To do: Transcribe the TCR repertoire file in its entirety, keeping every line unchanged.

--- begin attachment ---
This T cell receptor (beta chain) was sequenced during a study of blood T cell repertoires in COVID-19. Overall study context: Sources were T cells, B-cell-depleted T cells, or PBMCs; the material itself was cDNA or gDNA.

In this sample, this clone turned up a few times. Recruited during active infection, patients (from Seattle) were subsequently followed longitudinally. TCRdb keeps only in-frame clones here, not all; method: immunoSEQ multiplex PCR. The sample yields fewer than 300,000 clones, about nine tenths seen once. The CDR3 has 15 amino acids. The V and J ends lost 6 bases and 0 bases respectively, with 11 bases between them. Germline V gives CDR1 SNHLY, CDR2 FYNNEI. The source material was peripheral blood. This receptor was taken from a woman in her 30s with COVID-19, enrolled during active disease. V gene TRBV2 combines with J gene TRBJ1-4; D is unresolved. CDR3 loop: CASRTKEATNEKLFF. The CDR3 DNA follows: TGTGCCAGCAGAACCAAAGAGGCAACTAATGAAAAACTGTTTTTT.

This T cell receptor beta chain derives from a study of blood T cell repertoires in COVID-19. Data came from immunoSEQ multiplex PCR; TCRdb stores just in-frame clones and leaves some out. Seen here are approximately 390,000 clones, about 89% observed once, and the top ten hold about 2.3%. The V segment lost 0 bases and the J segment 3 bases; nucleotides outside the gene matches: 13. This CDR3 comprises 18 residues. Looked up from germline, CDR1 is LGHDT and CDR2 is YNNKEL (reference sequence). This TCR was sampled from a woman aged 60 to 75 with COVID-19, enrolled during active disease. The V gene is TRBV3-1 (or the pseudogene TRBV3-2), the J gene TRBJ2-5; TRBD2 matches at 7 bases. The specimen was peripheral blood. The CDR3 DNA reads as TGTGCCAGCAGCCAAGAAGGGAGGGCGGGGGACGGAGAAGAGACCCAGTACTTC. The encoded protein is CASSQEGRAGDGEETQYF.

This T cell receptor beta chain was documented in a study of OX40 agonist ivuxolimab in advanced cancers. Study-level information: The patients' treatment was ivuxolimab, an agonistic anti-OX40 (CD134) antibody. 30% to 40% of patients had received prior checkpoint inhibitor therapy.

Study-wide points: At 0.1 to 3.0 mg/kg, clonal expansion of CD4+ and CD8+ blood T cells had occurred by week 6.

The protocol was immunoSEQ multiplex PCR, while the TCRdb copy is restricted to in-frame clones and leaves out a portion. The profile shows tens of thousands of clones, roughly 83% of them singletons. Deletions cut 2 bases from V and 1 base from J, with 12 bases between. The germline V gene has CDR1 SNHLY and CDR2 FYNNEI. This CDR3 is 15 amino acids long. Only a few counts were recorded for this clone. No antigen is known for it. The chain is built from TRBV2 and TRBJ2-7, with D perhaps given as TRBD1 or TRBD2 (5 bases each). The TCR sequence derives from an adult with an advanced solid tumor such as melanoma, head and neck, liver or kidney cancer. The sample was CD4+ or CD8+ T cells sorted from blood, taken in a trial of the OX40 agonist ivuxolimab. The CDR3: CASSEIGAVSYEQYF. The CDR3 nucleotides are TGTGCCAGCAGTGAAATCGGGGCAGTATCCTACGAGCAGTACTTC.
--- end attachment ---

This T cell receptor (beta chain) was sequenced during a study of blood T cell repertoires in COVID-19. Overall study context: Sources were T cells, B-cell-depleted T cells, or PBMCs; the material itself was cDNA or gDNA.

In this sample, this clone turned up a few times. Recruited during active infection, patients (from Seattle) were subsequently followed longitudinally. TCRdb keeps only in-frame clones here, not all; method: immunoSEQ multiplex PCR. The sample yields fewer than 300,000 clones, about nine tenths seen once. The CDR3 has 15 amino acids. The V and J ends lost 6 bases and 0 bases respectively, with 11 bases between them. Germline V gives CDR1 SNHLY, CDR2 FYNNEI. The source material was peripheral blood. This receptor was taken from a woman in her 30s with COVID-19, enrolled during active disease. V gene TRBV2 combines with J gene TRBJ1-4; D is unresolved. CDR3 loop: CASRTKEATNEKLFF. The CDR3 DNA follows: TGTGCCAGCAGAACCAAAGAGGCAACTAATGAAAAACTGTTTTTT.

This T cell receptor beta chain derives from a study of blood T cell repertoires in COVID-19. Data came from immunoSEQ multiplex PCR; TCRdb stores just in-frame clones and leaves some out. Seen here are approximately 390,000 clones, about 89% observed once, and the top ten hold about 2.3%. The V segment lost 0 bases and the J segment 3 bases; nucleotides outside the gene matches: 13. This CDR3 comprises 18 residues. Looked up from germline, CDR1 is LGHDT and CDR2 is YNNKEL (reference sequence). This TCR was sampled from a woman aged 60 to 75 with COVID-19, enrolled during active disease. The V gene is TRBV3-1 (or the pseudogene TRBV3-2), the J gene TRBJ2-5; TRBD2 matches at 7 bases. The specimen was peripheral blood. The CDR3 DNA reads as TGTGCCAGCAGCCAAGAAGGGAGGGCGGGGGACGGAGAAGAGACCCAGTACTTC. The encoded protein is CASSQEGRAGDGEETQYF.

This T cell receptor beta chain was documented in a study of OX40 agonist ivuxolimab in advanced cancers. Study-level information: The patients' treatment was ivuxolimab, an agonistic anti-OX40 (CD134) antibody. 30% to 40% of patients had received prior checkpoint inhibitor therapy.

Study-wide points: At 0.1 to 3.0 mg/kg, clonal expansion of CD4+ and CD8+ blood T cells had occurred by week 6.

The protocol was immunoSEQ multiplex PCR, while the TCRdb copy is restricted to in-frame clones and leaves out a portion. The profile shows tens of thousands of clones, roughly 83% of them singletons. Deletions cut 2 bases from V and 1 base from J, with 12 bases between. The germline V gene has CDR1 SNHLY and CDR2 FYNNEI. This CDR3 is 15 amino acids long. Only a few counts were recorded for this clone. No antigen is known for it. The chain is built from TRBV2 and TRBJ2-7, with D perhaps given as TRBD1 or TRBD2 (5 bases each). The TCR sequence derives from an adult with an advanced solid tumor such as melanoma, head and neck, liver or kidney cancer. The sample was CD4+ or CD8+ T cells sorted from blood, taken in a trial of the OX40 agonist ivuxolimab. The CDR3: CASSEIGAVSYEQYF. The CDR3 nucleotides are TGTGCCAGCAGTGAAATCGGGGCAGTATCCTACGAGCAGTACTTC.